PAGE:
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review 2017-06-08 12:15
A well-paced mystery that takes us back to a fascinating and tragic historical era
The Lover's Portrait: An Art Mystery - Jennifer S. Alderson

Thanks to Rosie’s Book Review Team and to the author for providing me with an ARC copy of this book that I voluntarily chose to review. (If you are a writer and are interested in getting first-class reviews do check here).

I love art but cannot claim to be a connoisseur and I’ve never been to Amsterdam (well, I stopped at the airport to change planes once but that was that) but I can reassure you neither of those things prevented me from enjoying this solid mystery set within the world of big art museums and exhibitions, with a background story that would comfortably fit into the genre of historical fiction.

The story is written in the third person but from several characters’ point of view, although it is easy to follow and there is no head-hopping as each chapter, some longer and some shorter, is told from only one character’s point of view. There are two time frames. Some chapters are set in 1942 and tell the story of an art dealer from Amsterdam who is being blackmailed by one of the Nazi occupiers due to his homosexuality. In 2015, Zelda, the intrepid protagonist, is trying very hard to get into a Master’s Programme that will qualify her to work in museums and agrees to help with some very basic editing tasks for an exhibition of art objects confiscated by the Nazis that has been organised in an attempt at locating the rightful owners of the paintings. Readers get also a good insight into the thoughts and motivations of other characters (the evil nephew of the original Nazi blackmailer, Rita, the owner of one of the portraits in the exhibition, Huub, the curator of the exhibition…), although we mostly follow Zelda and her adventures. Although this is book 2 in the series, I have not read the first one and had no problem getting into the story. Zelda at times reflects upon how she got here and we learn that she moved from working with computers to a stay in Nepal teaching English and finally Amsterdam. In effect, I felt the novel was better at offering factual information about her than developing her character psychologically. I was not sure of her age but at times she seemed very naïve for somebody who has travelled extensively and has held important jobs, not only with the mystery side of things but also with her personal life, but she has the heart in the right place, and I appreciated the lack of romance in the story.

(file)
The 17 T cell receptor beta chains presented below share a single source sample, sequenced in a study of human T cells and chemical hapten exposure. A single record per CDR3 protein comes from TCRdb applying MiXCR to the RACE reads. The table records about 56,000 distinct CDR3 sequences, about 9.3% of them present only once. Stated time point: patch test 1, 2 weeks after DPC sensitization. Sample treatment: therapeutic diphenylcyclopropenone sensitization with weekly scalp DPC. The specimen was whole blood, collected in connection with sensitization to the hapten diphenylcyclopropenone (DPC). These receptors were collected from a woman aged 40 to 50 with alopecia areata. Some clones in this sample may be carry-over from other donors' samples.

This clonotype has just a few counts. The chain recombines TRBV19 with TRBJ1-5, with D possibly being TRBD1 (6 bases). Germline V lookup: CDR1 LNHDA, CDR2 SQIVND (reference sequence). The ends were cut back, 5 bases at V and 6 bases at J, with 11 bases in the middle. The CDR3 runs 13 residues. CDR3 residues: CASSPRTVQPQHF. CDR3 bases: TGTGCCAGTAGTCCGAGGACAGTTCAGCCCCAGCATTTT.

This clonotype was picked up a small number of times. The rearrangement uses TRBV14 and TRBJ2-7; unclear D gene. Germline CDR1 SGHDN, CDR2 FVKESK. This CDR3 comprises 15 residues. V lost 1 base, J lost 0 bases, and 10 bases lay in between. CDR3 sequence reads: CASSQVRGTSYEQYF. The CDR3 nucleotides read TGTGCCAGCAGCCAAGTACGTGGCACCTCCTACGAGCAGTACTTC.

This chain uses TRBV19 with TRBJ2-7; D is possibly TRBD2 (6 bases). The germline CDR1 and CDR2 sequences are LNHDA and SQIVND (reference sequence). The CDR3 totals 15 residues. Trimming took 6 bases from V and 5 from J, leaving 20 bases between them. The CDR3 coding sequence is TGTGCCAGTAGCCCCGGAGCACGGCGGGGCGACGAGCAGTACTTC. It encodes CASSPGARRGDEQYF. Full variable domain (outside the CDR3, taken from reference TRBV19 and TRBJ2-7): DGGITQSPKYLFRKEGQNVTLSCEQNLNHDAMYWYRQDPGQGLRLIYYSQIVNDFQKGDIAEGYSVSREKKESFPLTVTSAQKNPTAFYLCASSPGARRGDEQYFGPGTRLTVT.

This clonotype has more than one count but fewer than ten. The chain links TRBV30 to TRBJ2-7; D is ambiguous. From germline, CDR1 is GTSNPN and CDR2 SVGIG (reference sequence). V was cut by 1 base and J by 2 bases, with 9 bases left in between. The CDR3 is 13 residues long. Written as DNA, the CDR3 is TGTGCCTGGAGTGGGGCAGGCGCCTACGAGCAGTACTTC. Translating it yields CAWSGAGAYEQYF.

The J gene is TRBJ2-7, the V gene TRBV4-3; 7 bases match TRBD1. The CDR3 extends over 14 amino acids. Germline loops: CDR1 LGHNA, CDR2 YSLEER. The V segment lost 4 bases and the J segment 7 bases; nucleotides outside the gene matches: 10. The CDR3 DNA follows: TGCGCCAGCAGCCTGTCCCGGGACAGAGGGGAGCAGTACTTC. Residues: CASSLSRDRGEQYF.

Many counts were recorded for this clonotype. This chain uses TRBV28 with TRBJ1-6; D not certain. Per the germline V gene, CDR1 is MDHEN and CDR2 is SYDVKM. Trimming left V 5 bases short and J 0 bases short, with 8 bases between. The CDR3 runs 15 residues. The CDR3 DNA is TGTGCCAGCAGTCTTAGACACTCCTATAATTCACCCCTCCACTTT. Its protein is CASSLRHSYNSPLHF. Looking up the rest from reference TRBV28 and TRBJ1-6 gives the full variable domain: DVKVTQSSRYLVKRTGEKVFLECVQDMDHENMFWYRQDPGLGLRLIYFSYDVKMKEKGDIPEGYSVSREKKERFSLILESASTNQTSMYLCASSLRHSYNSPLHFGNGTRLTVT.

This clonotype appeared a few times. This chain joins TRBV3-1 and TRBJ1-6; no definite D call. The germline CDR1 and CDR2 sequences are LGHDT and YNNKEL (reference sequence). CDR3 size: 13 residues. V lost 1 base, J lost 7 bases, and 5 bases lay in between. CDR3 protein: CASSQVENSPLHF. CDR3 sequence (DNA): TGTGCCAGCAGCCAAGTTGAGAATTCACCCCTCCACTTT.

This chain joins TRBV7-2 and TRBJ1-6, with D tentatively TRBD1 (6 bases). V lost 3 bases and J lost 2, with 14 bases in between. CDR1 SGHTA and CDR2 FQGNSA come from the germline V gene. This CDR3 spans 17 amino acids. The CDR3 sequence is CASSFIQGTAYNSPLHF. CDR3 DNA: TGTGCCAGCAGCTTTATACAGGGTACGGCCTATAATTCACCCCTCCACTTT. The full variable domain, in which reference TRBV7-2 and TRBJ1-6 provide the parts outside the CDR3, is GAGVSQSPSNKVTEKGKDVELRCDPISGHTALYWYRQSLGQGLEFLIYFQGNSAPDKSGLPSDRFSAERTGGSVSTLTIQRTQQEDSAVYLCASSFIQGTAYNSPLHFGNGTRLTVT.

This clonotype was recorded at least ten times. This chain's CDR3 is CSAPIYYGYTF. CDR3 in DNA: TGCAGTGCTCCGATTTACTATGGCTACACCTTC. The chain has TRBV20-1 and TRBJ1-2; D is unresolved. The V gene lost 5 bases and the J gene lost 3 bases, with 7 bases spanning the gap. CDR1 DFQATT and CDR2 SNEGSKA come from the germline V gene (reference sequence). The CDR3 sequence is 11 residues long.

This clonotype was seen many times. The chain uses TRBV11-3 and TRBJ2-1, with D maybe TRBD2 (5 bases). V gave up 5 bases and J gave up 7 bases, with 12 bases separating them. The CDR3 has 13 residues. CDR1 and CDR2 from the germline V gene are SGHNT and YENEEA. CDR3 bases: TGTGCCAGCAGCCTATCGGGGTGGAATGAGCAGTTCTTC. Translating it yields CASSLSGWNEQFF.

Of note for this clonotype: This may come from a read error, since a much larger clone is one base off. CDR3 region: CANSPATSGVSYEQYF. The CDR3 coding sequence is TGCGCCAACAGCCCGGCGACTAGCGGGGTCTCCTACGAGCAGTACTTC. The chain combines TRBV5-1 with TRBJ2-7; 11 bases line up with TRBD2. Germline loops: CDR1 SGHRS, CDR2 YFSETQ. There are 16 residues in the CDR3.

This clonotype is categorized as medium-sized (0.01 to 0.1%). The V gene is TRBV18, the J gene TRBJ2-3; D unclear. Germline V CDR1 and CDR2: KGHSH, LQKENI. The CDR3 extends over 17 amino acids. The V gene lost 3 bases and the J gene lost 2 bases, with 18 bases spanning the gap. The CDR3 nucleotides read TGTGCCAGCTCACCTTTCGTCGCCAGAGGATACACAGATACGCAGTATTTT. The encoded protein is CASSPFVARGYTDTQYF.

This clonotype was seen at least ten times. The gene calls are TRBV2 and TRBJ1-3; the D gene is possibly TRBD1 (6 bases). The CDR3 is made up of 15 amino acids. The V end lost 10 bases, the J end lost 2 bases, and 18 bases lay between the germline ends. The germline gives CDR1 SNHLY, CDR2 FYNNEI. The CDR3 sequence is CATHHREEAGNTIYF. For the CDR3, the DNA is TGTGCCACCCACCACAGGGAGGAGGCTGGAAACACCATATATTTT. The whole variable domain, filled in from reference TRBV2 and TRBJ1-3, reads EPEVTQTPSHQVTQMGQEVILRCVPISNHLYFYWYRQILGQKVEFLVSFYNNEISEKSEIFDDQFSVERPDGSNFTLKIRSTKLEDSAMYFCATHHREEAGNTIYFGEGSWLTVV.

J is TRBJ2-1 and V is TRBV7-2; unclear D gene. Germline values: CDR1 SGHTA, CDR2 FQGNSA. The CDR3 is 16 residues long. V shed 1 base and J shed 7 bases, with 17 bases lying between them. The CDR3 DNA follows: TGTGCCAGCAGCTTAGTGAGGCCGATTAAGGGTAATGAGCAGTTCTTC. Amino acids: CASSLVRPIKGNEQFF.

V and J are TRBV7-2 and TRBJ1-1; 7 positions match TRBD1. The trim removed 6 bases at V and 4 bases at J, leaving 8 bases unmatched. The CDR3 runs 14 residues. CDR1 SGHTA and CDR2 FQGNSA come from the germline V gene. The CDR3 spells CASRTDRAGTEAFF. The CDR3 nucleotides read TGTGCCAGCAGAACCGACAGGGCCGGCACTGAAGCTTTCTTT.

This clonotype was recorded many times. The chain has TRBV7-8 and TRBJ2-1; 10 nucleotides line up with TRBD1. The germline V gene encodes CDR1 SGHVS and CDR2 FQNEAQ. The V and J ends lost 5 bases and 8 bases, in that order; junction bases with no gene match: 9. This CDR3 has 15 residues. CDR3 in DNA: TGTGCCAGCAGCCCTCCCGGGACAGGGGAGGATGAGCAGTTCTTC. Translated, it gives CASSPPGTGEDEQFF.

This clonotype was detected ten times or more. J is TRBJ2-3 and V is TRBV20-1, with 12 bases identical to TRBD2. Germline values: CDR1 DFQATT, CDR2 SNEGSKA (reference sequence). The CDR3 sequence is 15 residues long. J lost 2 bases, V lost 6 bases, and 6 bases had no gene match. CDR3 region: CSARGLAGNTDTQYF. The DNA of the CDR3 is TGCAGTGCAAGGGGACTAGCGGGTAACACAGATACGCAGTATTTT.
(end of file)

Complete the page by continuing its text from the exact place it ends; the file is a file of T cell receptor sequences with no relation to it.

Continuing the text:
The different points of view and time changes help keep the suspense going, as we have access to more information than Zelda, but this can sometimes make matters more confusing (as we are not privy to everybody’s thoughts and there are a few red herrings thrown in for good measure). The author is also good at keeping us guessing and suspecting all kinds of double-crossings (perhaps I have been reading too many mystery books and thrillers but I didn’t trust anyone and was on the lookout for more twists than there were).

The setting of Amsterdam, both in the present and in the 1940s is very well depicted and, at least for me, the wish to go there increased as I read. I really enjoyed the description of the process of documentation and how to search for the provenance of artworks (the author explains her own background and its relevance to the subject [very] in an endnote that also offers ample bibliography)  that is sufficiently detailed without getting boring, and the background theme of the fate of art and the persecution of Jews, homosexuals and other minorities in occupied Europe is brought to life in the memories described by several of the characters and also the fictionalised entries of the art merchant. It is not difficult to see how a book about the research of actual works of art could be gripping too, and the fictionalisation and the mystery elements make it attractive to even more readers.

This is a gentle mystery, with no excessive or graphic violence, with an amateur sleuth who sometimes is far too daring and impulsive (although otherwise there would not be much of a story), with a great background and sufficient red herrings and clues to keep the suspense going. I suspect most readers will guess some aspects of the solution, but perhaps not the full details, and even if they do, the rest of the elements of the story make the reading worthwhile.

A good and solid book, an interesting intrigue that combines present and past, set in a wonderful Amsterdam and the art world, with likeable and intriguing characters,  but not heavy on the psychological aspects or too demanding.

 

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review 2016-11-14 14:23
An Address in Amsterdam by Mary Dingee Fillmore
An Address in Amsterdam: A Novel - Mary Dingee Fillmore